more and more of our students are juggling their studies with jobs and family commitments, which make attendance at all lectures increasingly difficult. (
University students have always worked, and students have always upheld family commitments, unless they were raised by wolves. The Pro-Vice Chancellor is not only riding the ideological surf that rolls progress, pedagogy and technology into a tidal wave of educational change, but is justifying—or excusing—nonattendance at lectures. For the academic leader of a university to offer this rationalization is remarkable. While she does still value "contact between staff and students," she also concedes—even in her own advertisement—that "we will continue to provide face-to-face contact with lecturers for most of our courses." (emphasis added opportunity/mp3.html) At the same time that the Pro Vice Chancellor was making these statements, other universities around the world, including Oxford, are requiring students to sign contracts committing to lecture and tutorial attendance. In February 2006, The West Australian newspaper reported that a range of universities have policies to ensure students fulfill their responsibilities within a teaching program. At the conclusion of the article, the journalist reported that "Murdoch and the University of WA do not require students to sign attendance contracts and have no plans to start" (Rasdien 2006:58). Both these institutions have based their academic and intellectual futures on flexible learning, i-lectures and ipods. Confirming—and perhaps enforcing—attendance on campus works against their present strategies.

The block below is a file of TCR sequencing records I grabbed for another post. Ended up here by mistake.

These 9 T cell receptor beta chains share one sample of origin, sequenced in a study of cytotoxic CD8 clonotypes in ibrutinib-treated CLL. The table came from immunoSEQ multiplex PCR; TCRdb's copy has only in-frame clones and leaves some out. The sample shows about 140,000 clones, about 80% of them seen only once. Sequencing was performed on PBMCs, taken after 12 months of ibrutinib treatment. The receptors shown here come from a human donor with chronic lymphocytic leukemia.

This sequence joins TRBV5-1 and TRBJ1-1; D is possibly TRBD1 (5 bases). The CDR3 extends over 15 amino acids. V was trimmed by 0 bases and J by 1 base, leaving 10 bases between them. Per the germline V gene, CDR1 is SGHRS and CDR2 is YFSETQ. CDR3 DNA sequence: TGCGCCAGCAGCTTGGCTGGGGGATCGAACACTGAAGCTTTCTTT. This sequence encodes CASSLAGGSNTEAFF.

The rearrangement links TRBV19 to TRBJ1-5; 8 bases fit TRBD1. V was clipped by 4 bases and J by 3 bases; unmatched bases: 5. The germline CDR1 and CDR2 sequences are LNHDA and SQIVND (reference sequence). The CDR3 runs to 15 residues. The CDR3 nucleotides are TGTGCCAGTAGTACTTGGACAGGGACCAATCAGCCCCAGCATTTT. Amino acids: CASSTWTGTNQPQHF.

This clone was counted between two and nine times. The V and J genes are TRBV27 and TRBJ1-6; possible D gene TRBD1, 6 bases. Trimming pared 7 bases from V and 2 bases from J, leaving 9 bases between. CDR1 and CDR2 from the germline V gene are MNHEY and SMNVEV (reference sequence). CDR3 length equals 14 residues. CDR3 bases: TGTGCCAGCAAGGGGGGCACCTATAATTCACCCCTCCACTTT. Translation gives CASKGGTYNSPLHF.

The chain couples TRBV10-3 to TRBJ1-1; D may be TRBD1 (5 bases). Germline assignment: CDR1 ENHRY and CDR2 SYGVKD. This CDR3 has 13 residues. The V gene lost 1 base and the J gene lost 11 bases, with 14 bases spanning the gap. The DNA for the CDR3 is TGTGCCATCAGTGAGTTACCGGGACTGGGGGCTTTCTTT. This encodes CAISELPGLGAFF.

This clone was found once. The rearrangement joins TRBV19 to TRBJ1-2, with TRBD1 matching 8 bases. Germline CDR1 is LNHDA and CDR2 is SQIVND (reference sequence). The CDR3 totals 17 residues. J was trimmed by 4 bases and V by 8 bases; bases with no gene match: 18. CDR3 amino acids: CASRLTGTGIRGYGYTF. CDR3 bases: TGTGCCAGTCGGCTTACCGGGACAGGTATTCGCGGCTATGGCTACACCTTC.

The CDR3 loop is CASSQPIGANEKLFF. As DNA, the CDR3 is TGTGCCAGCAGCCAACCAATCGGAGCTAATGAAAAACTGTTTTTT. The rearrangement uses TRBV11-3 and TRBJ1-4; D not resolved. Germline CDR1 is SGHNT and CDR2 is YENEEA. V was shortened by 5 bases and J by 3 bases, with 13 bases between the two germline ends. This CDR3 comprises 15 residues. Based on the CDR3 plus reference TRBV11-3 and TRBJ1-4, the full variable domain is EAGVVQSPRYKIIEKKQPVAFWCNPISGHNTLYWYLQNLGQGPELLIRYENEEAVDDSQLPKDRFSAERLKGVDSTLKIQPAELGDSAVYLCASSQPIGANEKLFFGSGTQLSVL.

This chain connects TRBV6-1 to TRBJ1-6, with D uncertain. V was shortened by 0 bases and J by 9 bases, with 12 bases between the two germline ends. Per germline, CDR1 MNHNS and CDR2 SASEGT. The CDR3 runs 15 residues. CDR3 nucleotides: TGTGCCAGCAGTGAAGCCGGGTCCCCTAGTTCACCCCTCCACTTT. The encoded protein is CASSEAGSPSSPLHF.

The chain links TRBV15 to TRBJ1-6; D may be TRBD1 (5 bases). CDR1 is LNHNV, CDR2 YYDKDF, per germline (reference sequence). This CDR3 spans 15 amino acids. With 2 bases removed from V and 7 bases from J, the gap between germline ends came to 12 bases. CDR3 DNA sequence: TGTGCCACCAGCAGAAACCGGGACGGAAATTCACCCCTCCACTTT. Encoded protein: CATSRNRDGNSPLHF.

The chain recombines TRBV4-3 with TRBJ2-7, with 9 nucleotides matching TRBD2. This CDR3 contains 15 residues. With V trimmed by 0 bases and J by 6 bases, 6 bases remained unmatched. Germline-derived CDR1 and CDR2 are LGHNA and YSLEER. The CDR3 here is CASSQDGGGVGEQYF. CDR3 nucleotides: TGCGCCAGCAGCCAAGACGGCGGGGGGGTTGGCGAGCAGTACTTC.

These wild West(ern Australian) Universities are not alone in masking the 'change management' of academics, teaching and technology with discussion of flexibility and choice. For example, Vice Chancellor Diana Green of Sheffield Hallam University revealed the impact of education's ipodification.
More and more students either work for cash or do volunteer work in the community and, compared with 20 years ago, students are forced to manage their time better. Students also have much less structured time, with more learning done via the internet. I think there is more pressure on them because they are still expected to do just as well, even though they are learning many of the subjects by themselves. (Green in Borland 2005:5)